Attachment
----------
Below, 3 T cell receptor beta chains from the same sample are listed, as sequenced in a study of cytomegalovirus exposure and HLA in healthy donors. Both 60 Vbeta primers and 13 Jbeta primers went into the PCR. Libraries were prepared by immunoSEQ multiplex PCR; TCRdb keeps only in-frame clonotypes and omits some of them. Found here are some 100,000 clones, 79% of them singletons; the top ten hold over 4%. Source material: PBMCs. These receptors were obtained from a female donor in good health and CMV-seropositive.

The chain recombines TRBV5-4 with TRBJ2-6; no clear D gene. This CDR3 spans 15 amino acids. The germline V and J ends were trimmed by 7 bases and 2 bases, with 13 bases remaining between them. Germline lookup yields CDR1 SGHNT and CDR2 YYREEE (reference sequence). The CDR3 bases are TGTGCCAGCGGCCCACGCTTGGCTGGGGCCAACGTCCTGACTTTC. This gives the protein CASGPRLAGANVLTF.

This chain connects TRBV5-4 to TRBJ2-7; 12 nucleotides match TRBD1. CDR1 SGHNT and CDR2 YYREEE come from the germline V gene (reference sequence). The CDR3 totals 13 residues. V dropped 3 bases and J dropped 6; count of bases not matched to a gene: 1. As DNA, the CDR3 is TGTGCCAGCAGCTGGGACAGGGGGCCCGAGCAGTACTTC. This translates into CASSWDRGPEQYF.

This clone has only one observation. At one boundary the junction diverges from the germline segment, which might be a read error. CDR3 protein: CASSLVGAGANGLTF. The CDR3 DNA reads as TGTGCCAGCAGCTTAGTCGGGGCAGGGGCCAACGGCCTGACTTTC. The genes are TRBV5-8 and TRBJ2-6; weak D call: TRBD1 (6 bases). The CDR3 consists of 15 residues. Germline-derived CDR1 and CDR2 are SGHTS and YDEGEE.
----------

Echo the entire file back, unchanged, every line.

Below, 3 T cell receptor beta chains from the same sample are listed, as sequenced in a study of cytomegalovirus exposure and HLA in healthy donors. Both 60 Vbeta primers and 13 Jbeta primers went into the PCR. Libraries were prepared by immunoSEQ multiplex PCR; TCRdb keeps only in-frame clonotypes and omits some of them. Found here are some 100,000 clones, 79% of them singletons; the top ten hold over 4%. Source material: PBMCs. These receptors were obtained from a female donor in good health and CMV-seropositive.

The chain recombines TRBV5-4 with TRBJ2-6; no clear D gene. This CDR3 spans 15 amino acids. The germline V and J ends were trimmed by 7 bases and 2 bases, with 13 bases remaining between them. Germline lookup yields CDR1 SGHNT and CDR2 YYREEE (reference sequence). The CDR3 bases are TGTGCCAGCGGCCCACGCTTGGCTGGGGCCAACGTCCTGACTTTC. This gives the protein CASGPRLAGANVLTF.

This chain connects TRBV5-4 to TRBJ2-7; 12 nucleotides match TRBD1. CDR1 SGHNT and CDR2 YYREEE come from the germline V gene (reference sequence). The CDR3 totals 13 residues. V dropped 3 bases and J dropped 6; count of bases not matched to a gene: 1. As DNA, the CDR3 is TGTGCCAGCAGCTGGGACAGGGGGCCCGAGCAGTACTTC. This translates into CASSWDRGPEQYF.

This clone has only one observation. At one boundary the junction diverges from the germline segment, which might be a read error. CDR3 protein: CASSLVGAGANGLTF. The CDR3 DNA reads as TGTGCCAGCAGCTTAGTCGGGGCAGGGGCCAACGGCCTGACTTTC. The genes are TRBV5-8 and TRBJ2-6; weak D call: TRBD1 (6 bases). The CDR3 consists of 15 residues. Germline-derived CDR1 and CDR2 are SGHTS and YDEGEE.